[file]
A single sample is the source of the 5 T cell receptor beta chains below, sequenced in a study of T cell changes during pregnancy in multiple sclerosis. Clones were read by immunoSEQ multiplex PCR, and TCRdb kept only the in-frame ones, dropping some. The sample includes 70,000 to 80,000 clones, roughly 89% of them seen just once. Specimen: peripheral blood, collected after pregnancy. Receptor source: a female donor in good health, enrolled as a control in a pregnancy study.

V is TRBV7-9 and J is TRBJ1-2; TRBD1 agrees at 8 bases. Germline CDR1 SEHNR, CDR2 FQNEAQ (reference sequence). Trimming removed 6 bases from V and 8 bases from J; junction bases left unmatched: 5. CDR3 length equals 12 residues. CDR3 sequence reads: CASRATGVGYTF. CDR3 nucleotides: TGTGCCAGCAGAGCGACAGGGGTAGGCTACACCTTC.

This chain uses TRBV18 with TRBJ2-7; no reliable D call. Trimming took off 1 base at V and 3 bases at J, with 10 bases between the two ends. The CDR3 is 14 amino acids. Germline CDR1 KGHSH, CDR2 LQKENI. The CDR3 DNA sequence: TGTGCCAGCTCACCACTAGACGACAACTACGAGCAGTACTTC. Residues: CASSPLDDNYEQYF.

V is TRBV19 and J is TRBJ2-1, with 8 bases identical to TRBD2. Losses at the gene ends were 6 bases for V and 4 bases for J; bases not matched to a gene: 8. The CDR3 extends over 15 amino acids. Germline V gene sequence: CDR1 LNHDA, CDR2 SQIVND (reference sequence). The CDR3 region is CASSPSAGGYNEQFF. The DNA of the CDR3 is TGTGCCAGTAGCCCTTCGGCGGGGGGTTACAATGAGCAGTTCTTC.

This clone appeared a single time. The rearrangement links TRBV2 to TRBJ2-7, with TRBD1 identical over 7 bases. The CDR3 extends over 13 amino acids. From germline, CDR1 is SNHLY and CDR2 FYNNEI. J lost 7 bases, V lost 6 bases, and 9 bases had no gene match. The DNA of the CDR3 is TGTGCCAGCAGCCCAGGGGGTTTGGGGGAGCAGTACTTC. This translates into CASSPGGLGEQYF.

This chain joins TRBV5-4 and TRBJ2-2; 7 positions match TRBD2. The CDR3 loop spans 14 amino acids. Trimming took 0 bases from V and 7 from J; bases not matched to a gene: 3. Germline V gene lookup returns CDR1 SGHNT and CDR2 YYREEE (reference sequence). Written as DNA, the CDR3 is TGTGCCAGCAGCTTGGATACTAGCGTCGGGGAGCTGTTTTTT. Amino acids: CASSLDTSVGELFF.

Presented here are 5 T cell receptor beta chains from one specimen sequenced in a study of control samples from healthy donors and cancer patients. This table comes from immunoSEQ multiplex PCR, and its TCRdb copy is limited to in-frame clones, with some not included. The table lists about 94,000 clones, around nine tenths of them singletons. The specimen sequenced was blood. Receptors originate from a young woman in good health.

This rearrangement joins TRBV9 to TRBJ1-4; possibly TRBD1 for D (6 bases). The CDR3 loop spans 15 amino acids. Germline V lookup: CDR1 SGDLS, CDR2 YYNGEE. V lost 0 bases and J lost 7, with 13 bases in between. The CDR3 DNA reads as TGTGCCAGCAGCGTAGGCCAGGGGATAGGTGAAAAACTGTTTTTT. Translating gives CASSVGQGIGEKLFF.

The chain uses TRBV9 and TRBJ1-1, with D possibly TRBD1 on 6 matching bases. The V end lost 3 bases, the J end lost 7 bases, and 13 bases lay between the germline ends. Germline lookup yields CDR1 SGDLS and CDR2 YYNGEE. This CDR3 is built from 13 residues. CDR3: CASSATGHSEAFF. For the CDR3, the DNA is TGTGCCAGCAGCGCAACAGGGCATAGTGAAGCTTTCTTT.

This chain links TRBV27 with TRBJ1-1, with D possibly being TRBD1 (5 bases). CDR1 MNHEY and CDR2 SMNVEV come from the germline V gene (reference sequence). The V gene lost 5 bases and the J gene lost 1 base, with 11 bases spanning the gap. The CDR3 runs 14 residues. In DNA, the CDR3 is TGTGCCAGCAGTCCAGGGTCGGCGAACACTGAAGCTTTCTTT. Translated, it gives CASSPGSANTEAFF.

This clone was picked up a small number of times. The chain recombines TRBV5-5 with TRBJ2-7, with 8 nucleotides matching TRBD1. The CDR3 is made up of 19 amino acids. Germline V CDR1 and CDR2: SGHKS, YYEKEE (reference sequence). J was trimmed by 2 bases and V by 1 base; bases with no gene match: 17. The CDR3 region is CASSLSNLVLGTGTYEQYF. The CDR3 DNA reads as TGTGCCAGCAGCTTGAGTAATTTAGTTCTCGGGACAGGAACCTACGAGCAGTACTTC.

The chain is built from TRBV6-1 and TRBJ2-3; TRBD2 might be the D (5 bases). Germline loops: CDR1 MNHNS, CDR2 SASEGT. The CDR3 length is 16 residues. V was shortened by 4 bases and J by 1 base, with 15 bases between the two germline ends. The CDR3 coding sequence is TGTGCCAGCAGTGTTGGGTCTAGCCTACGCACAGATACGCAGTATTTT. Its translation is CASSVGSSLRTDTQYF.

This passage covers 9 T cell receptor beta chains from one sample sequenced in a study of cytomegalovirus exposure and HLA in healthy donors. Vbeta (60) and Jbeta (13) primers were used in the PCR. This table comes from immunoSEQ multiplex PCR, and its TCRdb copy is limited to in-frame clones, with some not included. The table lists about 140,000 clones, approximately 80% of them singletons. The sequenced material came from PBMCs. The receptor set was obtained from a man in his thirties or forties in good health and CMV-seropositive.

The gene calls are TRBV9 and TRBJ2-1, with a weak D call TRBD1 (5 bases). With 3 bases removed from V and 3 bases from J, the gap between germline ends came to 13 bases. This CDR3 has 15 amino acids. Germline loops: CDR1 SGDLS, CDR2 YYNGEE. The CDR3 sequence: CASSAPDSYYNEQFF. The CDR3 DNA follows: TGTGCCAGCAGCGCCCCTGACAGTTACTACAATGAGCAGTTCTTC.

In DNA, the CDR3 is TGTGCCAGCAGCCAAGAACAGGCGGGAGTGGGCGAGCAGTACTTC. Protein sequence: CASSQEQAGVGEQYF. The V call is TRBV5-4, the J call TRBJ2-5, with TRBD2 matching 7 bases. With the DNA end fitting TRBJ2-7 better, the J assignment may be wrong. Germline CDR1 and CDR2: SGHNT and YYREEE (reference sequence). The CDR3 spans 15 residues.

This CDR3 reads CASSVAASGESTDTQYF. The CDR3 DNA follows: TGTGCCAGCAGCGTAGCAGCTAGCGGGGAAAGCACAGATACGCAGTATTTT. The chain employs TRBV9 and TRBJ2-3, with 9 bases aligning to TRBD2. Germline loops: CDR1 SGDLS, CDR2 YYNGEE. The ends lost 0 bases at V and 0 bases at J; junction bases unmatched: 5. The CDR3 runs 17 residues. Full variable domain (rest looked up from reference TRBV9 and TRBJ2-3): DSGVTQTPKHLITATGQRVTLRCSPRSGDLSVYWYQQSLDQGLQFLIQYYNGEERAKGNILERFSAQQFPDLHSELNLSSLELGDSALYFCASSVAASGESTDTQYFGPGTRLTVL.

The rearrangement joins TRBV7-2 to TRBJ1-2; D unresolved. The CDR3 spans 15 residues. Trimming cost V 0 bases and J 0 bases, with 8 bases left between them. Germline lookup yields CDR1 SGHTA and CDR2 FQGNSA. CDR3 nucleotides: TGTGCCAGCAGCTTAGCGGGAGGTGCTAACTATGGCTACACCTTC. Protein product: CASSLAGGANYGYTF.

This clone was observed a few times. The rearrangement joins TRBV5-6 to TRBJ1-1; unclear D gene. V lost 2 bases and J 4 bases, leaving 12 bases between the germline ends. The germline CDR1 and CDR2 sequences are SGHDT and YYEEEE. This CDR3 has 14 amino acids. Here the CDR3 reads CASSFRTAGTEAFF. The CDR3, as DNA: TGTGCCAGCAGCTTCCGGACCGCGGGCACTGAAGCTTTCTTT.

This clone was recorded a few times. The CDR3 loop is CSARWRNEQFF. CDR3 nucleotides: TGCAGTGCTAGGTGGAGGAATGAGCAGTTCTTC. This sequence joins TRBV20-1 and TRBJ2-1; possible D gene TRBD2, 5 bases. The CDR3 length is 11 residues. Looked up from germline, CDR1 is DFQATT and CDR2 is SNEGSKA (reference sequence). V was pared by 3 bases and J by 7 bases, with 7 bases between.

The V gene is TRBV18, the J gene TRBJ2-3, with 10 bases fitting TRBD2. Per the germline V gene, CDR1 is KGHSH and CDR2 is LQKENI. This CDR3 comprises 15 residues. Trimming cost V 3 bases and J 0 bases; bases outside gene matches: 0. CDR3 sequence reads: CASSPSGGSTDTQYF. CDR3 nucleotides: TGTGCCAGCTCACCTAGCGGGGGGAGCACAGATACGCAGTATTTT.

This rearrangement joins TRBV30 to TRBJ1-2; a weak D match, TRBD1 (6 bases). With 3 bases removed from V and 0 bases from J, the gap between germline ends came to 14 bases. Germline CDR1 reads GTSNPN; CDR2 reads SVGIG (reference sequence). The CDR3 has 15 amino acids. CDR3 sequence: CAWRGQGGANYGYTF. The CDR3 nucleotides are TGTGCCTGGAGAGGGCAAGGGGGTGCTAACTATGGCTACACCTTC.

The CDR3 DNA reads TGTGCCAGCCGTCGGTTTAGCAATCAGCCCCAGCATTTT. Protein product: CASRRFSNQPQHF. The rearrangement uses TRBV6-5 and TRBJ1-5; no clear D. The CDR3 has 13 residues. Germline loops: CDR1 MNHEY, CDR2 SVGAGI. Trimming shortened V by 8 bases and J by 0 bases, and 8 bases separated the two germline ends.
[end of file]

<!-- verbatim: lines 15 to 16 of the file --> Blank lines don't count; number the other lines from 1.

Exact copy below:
In DNA, the CDR3 is TGTGCCAGCAGCCAAGAACAGGCGGGAGTGGGCGAGCAGTACTTC. Protein sequence: CASSQEQAGVGEQYF. The V call is TRBV5-4, the J call TRBJ2-5, with TRBD2 matching 7 bases. With the DNA end fitting TRBJ2-7 better, the J assignment may be wrong. Germline CDR1 and CDR2: SGHNT and YYREEE (reference sequence). The CDR3 spans 15 residues.

This CDR3 reads CASSVAASGESTDTQYF. The CDR3 DNA follows: TGTGCCAGCAGCGTAGCAGCTAGCGGGGAAAGCACAGATACGCAGTATTTT. The chain employs TRBV9 and TRBJ2-3, with 9 bases aligning to TRBD2. Germline loops: CDR1 SGDLS, CDR2 YYNGEE. The ends lost 0 bases at V and 0 bases at J; junction bases unmatched: 5. The CDR3 runs 17 residues. Full variable domain (rest looked up from reference TRBV9 and TRBJ2-3): DSGVTQTPKHLITATGQRVTLRCSPRSGDLSVYWYQQSLDQGLQFLIQYYNGEERAKGNILERFSAQQFPDLHSELNLSSLELGDSALYFCASSVAASGESTDTQYFGPGTRLTVL.